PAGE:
A proposal by IIMS to extend its popular face-to-face tonnage measurement training into an innovative remote online format has been approved by the Maritime & Coastguard Agency (MCA). This training is available to both IIMS members and non-members. But to become formally authorized to process tonnages through IIMS, (where the Institute has registry agreements in place – see list below), Part I and Part II must be completed, and you need to be a member. Those who wish to study Part I only, UK tonnage measurement theory, may do so to extend their surveying knowledge.
IIMS is innovating using smart technology to deliver a new methodology of authorizing tonnage surveyors. IIMS is the first to be able to offer tonnage measurement theory training remotely to surveyors anywhere in the world who are involved with vessels up to 24 metres.
Click to read the full Press Release
The International Institute of Marine Surveying (IIMS) has launched an award in memory of yacht and small craft marine surveyor, John Excell. The John Excell Award for Outstanding Achievement is open to all students enrolled on the distance learning diploma in marine surveying. It will be awarded on a periodical basis to deserving students – those who deliver not only outstanding academic achievements but who also demonstrate first-class interpersonal skills. Suitable recommendations will be put to the IIMS Education Committee for review and acceptance.
John Excell, who was an Honorary Fellow member of the Institute, died in April 2021 following a long illness at the age of just fifty-one. He held high office within the Institute and was Director of Yacht & Small Craft Surveying, a member of the management board, and an MCA coding examiner. John was passionate about training and sharing his knowledge with fellow surveyors and gave generously of his time to do so. It is, therefore, fitting that this award should be presented in his memory.
Click to read the full Press Release
The leading worldwide professional body for marine surveying, the International Institute of Marine Surveying, has launched a standalone professional qualification in marine corrosion. The qualification comprises 10 modules and is offered separately from the Institute’s two award-winning professional qualifications in marine surveying.
The course that supports the qualification is entitled ‘Marine Corrosion and Prevention in Small Vessels, Ships and Offshore Structures‘.
The programme has been written primarily with marine surveyors in mind, those whose job it is to inspect, understand and report on corrosion and is pitched at education level 4/5.
Who should study for this qualification?
The professional qualification in marine corrosion is intended for marine surveyors of yachts and small craft, ships and offshore structures. It is also relevant for design engineers, material specifiers, other professional engineers and students of marine science and engineering.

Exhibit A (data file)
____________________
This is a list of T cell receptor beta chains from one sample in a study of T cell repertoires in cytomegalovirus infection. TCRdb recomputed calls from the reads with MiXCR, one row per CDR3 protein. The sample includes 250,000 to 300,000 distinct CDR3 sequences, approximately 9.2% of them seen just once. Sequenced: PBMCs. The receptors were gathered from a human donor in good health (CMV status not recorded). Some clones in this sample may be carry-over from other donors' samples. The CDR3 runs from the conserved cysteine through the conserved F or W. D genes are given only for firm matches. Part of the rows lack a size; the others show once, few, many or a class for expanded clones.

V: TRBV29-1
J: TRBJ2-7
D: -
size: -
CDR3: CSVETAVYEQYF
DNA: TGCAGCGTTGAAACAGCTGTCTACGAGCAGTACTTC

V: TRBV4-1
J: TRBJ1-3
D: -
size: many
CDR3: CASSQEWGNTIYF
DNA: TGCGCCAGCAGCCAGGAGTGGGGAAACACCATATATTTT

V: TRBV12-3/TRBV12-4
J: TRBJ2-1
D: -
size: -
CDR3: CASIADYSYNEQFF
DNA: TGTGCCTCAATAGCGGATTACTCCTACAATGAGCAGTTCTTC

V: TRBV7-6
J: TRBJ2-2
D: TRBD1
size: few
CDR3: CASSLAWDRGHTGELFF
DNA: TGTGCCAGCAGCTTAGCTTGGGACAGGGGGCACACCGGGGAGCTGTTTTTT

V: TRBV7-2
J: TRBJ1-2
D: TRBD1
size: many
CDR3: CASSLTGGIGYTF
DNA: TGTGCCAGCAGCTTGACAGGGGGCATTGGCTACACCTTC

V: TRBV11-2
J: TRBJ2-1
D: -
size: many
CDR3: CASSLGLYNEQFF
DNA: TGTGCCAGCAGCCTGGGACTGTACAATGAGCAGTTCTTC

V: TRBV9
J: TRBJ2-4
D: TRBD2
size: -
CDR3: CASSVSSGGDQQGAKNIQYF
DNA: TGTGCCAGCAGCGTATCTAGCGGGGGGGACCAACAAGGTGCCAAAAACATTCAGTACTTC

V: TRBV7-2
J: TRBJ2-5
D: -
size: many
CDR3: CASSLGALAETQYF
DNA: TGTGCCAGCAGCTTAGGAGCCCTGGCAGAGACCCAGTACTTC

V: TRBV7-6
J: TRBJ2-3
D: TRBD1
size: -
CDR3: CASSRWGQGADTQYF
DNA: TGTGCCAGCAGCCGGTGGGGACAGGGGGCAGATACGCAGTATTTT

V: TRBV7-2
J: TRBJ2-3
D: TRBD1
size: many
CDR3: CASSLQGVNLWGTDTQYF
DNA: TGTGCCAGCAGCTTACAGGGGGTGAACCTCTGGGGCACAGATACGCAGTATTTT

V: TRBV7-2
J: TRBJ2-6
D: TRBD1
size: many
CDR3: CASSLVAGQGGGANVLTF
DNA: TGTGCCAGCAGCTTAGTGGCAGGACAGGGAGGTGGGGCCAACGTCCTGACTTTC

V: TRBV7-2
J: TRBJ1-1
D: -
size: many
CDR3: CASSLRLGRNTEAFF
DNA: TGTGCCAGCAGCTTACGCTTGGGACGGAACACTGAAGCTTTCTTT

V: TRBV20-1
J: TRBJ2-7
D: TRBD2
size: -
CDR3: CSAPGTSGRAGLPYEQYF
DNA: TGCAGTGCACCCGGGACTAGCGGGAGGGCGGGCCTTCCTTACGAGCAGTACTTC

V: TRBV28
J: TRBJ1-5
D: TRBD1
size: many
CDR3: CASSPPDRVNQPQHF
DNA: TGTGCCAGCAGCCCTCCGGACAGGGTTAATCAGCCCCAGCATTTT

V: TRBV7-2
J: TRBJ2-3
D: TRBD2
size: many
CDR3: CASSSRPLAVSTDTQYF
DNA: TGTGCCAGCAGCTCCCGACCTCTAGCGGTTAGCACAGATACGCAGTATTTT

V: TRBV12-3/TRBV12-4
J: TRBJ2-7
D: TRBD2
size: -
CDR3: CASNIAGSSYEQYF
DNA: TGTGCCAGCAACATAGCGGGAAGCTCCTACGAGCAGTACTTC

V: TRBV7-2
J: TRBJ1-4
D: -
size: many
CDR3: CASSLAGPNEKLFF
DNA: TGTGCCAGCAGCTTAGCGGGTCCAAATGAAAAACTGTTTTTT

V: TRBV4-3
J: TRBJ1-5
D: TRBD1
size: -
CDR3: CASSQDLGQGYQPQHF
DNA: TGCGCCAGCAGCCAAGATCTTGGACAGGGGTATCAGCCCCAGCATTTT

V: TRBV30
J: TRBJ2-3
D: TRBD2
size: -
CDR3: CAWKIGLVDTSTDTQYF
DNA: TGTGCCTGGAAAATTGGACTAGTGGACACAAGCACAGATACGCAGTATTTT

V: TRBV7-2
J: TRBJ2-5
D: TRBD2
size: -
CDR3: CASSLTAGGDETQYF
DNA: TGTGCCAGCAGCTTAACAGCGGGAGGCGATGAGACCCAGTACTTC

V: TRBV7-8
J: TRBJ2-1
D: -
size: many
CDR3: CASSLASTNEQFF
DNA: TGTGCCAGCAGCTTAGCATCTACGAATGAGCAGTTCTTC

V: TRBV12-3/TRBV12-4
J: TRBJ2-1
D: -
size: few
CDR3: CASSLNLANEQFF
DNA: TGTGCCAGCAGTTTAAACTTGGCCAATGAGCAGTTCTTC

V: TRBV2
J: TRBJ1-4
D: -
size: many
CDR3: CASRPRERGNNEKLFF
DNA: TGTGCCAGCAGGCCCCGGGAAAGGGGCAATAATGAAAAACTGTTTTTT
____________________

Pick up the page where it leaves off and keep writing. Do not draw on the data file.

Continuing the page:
IIMS Chief Executive Officer, Mike Schwarz, said, “IIMS has made a significant investment to bring the Professional Qualification in Marine Corrosion to market. This is one of the most important new initiatives from the Institute since the award-winning IIMS Diploma in marine surveying was launched 20 years ago. Corrosion remains the one aspect of marine surveying where knowledge is vital. It is apparent that many people still have an insufficient depth of knowledge about corrosion and I expect this Professional Qualification will appeal to many.”
More information and a detailed Prospectus are available at http://bit.ly/39PG3qG.
The International Institute of Marine Surveyors (IIMS) is concerned for the health and well-being of its members as well as any marine surveyor travelling locally and internationally for work.
Already there is evidence that the outbreak of Coronavirus (COVID-19) is having a profound effect on some areas of the profession. But the picture is fluid, changing hourly and by the day, so you are advised to check the current status before you travel for work.
How Coronavirus (COVID-19) spreads
When someone who has COVID-19 coughs or exhales they release droplets of infected fluid. Most of these droplets fall on nearby surfaces and objects, such as desks, tables or telephones. It is possible to catch Coronavirus (COVID-19) by touching contaminated surfaces or objects and then touching the eyes, nose and/or mouth. If you are standing within one metre of a person with Coronavirus (COVID-19) it is possible to catch it by breathing in droplets coughed out or exhaled by them. In other words, Coronavirus (COVID-19) spreads in a similar way to flu. Most persons infected with Coronavirus (COVID-19) experience mild symptoms and recover in several days. However, some go on to experience more serious illness and may require hospital care. Risk of serious illness appears to rise with age – so far people over 40 seem to be more vulnerable than those under 40. People with weakened immune systems and people with conditions such as diabetes, heart and lung disease are also more vulnerable to serious illness.
Read the press release in full Coronavirus COVID-19 advice for travelling marine surveyors